Let X be the binary memoryless source. That is, X = X ^ = { 0 , 1 } , X i is a Bernoulli ( p ) random variable, and d ( · , · ) is the usual Hamming distortion measure. Then, for any continuous increasing f ( · ) and p 1 2 ,
R f ( d ) = h ( p ) h f ( d ) f ( 0 ) f ( 1 ) f ( 0 ) , f ( d ) f ( 0 ) f ( 1 ) f ( 0 ) < p 0 , o . w .
where
h ( p ) = p log 1 p + ( 1 p ) log 1 1 p
is the binary entropy function. The result follows from a series of obvious equalities,
R f ( d ) = inf P X ^ | X : E f d ( X , X ^ ) f ( d ) I ( X ; X ^ )
= inf P X ^ | X : E f d ( X , X ^ ) f ( 0 ) f ( 1 ) f ( 0 ) f ( d ) f ( 0 ) f ( 1 ) f ( 0 ) I ( X ; X ^ )
= inf P X ^ | X : E f d ( X , X ^ ) f ( 0 ) f ( 1 ) f ( 0 ) f ( d ) f ( 0 ) f ( 1 ) f ( 0 ) I ( X ; X ^ )
= inf P X ^ | X : E d ( X , X ^ ) f ( d ) f ( 0 ) f ( 1 ) f ( 0 ) I ( X ; X ^ )
= R f ( d ) f ( 0 ) f ( 1 ) f ( 0 ) .
The rate-distortion function given in Example 1 is plotted in Figure 2 for different functions f . The simple derivation in Example 1 could be applied to any source for which the single-letter distortion measure can take on only two values, as is shown in the next example.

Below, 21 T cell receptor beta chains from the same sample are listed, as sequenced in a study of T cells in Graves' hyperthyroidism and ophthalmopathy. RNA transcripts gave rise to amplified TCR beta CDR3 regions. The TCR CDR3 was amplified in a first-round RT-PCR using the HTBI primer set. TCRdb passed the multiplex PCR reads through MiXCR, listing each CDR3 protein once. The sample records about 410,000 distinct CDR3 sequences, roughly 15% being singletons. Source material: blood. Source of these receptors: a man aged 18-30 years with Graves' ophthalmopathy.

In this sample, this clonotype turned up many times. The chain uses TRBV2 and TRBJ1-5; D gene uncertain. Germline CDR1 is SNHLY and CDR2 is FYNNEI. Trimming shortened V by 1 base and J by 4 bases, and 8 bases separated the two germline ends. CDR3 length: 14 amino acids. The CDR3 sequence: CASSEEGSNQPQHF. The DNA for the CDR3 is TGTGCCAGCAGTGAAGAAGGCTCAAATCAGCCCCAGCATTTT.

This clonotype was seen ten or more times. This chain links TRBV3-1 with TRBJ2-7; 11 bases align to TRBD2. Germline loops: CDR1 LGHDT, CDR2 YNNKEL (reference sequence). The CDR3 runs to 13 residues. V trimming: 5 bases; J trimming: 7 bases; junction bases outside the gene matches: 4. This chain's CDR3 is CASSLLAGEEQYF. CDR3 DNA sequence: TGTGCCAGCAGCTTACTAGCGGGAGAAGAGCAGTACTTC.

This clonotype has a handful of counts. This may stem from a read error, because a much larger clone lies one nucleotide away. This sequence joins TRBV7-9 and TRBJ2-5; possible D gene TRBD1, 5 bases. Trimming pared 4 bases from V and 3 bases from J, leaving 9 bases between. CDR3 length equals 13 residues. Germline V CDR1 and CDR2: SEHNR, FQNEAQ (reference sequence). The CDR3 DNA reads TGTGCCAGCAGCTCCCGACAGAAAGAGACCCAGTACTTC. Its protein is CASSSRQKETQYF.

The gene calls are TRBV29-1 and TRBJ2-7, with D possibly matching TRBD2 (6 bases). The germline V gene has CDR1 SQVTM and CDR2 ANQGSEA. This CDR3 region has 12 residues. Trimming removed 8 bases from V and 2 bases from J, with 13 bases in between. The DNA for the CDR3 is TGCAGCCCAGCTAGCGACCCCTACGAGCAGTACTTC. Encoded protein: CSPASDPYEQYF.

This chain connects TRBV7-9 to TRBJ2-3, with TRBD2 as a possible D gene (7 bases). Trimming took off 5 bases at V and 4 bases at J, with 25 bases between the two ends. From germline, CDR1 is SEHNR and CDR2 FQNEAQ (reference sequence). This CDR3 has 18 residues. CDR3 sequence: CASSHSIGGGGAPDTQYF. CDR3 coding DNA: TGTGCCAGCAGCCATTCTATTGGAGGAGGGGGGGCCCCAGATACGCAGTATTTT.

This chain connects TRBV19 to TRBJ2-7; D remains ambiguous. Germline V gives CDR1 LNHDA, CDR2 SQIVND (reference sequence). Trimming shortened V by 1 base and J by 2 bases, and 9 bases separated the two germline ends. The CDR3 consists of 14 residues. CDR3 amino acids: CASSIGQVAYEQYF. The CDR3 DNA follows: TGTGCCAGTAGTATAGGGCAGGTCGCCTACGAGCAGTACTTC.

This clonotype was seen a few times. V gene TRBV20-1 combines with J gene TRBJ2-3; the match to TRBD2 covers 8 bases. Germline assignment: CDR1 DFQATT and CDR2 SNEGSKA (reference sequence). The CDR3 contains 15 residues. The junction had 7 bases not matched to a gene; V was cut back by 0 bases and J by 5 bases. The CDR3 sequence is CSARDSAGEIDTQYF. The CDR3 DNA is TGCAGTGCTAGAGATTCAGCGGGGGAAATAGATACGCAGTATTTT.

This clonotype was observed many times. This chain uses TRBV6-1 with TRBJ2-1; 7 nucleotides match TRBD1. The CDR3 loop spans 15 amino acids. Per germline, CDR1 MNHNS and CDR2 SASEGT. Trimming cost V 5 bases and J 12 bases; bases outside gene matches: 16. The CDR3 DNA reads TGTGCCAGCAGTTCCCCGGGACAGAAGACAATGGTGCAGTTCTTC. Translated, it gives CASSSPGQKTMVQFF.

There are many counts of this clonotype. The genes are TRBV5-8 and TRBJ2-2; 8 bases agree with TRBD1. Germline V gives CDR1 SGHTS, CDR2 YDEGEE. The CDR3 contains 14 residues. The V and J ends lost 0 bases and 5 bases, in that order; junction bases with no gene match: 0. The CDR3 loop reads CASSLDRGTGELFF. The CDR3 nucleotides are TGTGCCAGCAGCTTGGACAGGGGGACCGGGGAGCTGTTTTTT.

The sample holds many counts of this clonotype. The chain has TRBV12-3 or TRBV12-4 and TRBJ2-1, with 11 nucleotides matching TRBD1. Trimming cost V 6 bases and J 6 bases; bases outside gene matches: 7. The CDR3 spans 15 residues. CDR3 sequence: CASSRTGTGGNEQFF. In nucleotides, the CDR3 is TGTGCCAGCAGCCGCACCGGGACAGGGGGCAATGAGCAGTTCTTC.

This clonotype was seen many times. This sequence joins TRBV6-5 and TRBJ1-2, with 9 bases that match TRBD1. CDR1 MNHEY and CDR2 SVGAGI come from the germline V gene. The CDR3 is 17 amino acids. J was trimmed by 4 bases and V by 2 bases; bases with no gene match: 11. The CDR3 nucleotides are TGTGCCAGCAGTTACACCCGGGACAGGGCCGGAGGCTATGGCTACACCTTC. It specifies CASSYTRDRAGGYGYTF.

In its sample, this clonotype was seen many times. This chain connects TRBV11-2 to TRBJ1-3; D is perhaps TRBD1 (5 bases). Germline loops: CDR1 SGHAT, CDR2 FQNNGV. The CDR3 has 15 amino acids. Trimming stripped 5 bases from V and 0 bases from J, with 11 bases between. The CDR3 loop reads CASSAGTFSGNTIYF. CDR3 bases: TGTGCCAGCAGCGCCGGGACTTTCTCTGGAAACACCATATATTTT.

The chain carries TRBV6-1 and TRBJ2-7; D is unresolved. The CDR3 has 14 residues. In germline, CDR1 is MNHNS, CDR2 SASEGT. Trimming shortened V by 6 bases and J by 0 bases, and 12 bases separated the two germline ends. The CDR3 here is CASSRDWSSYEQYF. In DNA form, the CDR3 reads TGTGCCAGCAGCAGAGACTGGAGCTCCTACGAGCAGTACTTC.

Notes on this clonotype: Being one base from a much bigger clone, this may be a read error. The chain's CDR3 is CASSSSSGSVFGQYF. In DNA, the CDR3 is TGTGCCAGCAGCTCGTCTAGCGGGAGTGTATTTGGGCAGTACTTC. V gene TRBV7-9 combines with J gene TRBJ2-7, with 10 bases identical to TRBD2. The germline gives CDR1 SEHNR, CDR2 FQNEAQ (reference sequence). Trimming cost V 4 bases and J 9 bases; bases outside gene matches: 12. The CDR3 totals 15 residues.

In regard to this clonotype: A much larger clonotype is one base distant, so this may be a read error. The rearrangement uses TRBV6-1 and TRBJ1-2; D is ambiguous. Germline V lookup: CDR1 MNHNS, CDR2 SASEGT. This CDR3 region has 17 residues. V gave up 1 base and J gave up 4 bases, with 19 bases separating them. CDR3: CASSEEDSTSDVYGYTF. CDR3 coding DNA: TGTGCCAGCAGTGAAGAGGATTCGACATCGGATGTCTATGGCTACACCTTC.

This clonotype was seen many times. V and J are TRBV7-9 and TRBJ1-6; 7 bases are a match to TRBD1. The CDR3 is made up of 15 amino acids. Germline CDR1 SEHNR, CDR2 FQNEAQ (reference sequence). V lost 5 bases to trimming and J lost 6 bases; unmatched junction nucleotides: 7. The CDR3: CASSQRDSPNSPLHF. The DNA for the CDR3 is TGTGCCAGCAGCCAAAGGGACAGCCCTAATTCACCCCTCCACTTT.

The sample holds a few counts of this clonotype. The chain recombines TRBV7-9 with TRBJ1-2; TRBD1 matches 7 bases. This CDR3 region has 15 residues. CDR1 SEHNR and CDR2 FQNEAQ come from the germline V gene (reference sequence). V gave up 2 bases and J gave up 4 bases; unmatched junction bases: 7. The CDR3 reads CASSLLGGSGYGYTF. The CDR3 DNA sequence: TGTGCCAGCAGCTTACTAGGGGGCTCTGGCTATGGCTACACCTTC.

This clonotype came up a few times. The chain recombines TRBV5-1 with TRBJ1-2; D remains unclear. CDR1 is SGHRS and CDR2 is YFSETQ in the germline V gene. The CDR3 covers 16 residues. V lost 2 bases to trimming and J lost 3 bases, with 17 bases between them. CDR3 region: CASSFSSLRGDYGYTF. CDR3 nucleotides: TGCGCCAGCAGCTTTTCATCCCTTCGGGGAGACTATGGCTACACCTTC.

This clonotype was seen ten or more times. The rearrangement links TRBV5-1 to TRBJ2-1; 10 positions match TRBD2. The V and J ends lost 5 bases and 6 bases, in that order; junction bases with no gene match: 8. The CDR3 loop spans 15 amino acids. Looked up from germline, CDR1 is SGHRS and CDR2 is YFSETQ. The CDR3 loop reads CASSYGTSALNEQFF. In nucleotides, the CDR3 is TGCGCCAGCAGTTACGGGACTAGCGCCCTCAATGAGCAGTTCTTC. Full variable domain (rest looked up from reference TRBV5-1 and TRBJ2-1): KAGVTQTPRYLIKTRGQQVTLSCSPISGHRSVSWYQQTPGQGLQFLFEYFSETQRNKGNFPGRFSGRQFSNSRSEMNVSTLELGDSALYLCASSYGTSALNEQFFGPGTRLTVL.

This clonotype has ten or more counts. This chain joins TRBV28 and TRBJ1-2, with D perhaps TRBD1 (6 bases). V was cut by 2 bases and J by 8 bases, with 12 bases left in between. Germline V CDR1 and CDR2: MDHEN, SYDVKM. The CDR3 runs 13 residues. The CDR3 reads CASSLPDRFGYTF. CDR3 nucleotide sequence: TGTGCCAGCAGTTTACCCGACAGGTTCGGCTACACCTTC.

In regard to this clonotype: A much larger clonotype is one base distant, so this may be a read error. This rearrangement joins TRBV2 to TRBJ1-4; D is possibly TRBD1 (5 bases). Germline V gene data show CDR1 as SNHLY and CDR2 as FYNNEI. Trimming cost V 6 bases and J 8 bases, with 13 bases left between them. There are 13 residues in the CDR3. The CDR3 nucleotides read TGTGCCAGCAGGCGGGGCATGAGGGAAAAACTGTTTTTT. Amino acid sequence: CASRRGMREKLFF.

Example 2 (BMS, Erasure distortion).
Let X be the binary memoryless source and let the reconstruction alphabet have the erasure option. That is, X = { 0 , 1 } , X ^ = { 0 , 1 , e } , and X i is a Bernoulli 1 2 random variable. Let d ( · , · ) be the usual erasure distortion measure:
d ( x , x ^ ) = 0 , x = x ^ 1 , x ^ = e , o . w . .
The separable rate-distortion function for the erasure distortion is given by
R ( d ) = 1 d ,
see ([11], Problem 10.7). Then, for any continuous increasing f ( · ) ,
R f ( d ) = 1 f ( d ) f ( 0 ) f ( 1 ) f ( 0 ) .